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Agree with Sun Yat-sen?


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Recently, I've been learning about the French Revolution, and while I was reading about it online, I found Sun Yat-sen's Three Principles of the People. In it, he said

Therefore the aims of the Chinese Revolution are different from the aims in foreign revolutions, and the methods we use must also be different. Why, indeed, is China having a revolution? To put the answer directly, the aims of our revolution are just opposite to the aims of the revolutions of Europe. Europeans rebelled and fought for liberty because they had had too little liberty. But we, because we have had too much liberty without any unity and resisting power, because we have become a sheet of loose sand and so have been invaded by foreign imperialism and oppressed by the economic control and trade wars of the Powers, without being able to resist, must break down individual liberty and become pressed together into an unyielding body like the firm rock which is formed by the addition of cement to sand. Chinese today are enjoying so much freedom that they are showing the evils of freedom. This is true not merely in the schools but even in our Revolutionary Party. The reason why, from the overthrow of the Manchus until now, we have not been able to establish a government is just this misuse of freedom.

Is this true? The Chinese had too much freedom during the Manchu reign? I thought the Manchu reign was oppressive...

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My thought after reading the linked article is that the word "freedom" seems to be used in slightly different ways. I don't have too much expertise on the Qing dynasty, but from what I understand, I would agree it was a typical authoritarian monarchy that would not be considered a freedom-loving government by today's standard. I would interpret the usage of the word freedom as connoting the inability of the government fulfill its responsibility to organize the people along nationalistic lines to resist foreign powers. As a result of the lack of effective governmental organization, the individual Chinese were likened to sand particles. The concrete should be the effect of the organization from a responsible government. The last sentence quoted below seems to particularly focus on the chaos and power struggles that hurt the national cause after the fall of the empire. I doubt the word freedom signifies freedom of speech, or press, voting, protection from cruel and unusual punishment, etc. These freedoms, from what I understand were not generally existent in China of that day, and so it is seemingly not an excess of this sort of freedom that prevented unity of the nation. So I read the text as signifying that the major difference between Western revolutions and China's revolution following the Qing dynasty was that, in the Western cases, oppression was the result of an strong internal authoritarian government; in China's situation, oppression came from foreign powers because the Qing empire (and later the warlords) resulted in a weak national government. Obviously I have simplified things a bit, though.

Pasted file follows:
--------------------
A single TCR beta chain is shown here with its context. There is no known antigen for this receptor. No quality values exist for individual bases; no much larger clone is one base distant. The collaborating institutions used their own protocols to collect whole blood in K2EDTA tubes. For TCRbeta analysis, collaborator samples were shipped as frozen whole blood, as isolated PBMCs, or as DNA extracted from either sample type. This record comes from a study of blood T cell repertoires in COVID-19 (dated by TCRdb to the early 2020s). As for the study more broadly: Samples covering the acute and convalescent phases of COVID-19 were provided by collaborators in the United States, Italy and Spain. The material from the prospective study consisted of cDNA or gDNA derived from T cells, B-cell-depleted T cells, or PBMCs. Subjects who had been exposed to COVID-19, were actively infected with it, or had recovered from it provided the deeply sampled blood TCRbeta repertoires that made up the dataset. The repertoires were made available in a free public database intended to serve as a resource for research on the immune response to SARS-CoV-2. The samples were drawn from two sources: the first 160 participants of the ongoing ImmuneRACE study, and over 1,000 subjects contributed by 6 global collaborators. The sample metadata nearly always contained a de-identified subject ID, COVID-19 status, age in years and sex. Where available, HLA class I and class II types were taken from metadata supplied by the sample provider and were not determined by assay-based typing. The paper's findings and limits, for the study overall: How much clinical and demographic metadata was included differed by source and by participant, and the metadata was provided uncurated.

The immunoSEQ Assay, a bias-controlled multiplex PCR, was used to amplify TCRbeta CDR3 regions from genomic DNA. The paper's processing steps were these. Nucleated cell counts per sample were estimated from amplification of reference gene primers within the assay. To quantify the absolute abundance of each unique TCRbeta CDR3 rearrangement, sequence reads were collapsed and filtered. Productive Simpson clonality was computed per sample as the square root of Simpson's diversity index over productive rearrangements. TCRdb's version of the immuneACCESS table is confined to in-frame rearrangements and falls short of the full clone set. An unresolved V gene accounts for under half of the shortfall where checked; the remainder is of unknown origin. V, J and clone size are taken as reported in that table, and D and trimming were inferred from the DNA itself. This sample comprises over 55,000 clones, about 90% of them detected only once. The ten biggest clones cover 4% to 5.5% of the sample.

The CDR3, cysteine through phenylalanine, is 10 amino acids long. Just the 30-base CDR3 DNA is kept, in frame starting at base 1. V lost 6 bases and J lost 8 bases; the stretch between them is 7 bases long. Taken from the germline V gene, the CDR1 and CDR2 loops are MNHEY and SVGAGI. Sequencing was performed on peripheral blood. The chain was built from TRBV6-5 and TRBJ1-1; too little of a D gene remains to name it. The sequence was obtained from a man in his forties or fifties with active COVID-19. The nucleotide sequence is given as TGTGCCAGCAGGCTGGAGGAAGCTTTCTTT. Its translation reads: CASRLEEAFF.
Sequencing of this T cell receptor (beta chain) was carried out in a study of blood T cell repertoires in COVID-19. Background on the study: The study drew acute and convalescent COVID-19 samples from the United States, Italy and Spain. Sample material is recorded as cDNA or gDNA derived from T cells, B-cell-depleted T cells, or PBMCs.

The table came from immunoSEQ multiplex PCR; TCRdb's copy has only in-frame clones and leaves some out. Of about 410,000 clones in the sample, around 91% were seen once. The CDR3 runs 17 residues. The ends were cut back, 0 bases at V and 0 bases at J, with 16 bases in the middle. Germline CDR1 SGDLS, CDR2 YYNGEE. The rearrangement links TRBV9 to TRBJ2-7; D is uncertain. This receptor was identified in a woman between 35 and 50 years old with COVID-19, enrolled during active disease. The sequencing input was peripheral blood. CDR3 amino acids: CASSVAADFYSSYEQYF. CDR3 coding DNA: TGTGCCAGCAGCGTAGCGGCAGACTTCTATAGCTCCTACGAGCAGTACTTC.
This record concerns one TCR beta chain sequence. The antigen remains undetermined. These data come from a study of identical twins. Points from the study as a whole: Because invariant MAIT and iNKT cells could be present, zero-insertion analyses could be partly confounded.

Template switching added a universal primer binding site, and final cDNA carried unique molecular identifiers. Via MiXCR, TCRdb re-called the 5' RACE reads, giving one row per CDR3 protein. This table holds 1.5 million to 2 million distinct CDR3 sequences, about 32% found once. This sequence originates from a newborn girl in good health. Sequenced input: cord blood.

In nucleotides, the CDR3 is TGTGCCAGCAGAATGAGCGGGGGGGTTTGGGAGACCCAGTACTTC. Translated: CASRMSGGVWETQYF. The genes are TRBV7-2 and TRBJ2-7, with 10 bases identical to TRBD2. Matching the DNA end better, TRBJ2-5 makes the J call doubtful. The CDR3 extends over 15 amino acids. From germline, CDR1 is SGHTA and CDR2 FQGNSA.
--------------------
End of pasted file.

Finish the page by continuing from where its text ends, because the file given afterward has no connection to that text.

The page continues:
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The reason why, from the overthrow of the Manchus until now, we have not been able to establish a government is just this misuse of freedom.

Sounds like he's talking about the time after the overthrow of the Qing dynasty.

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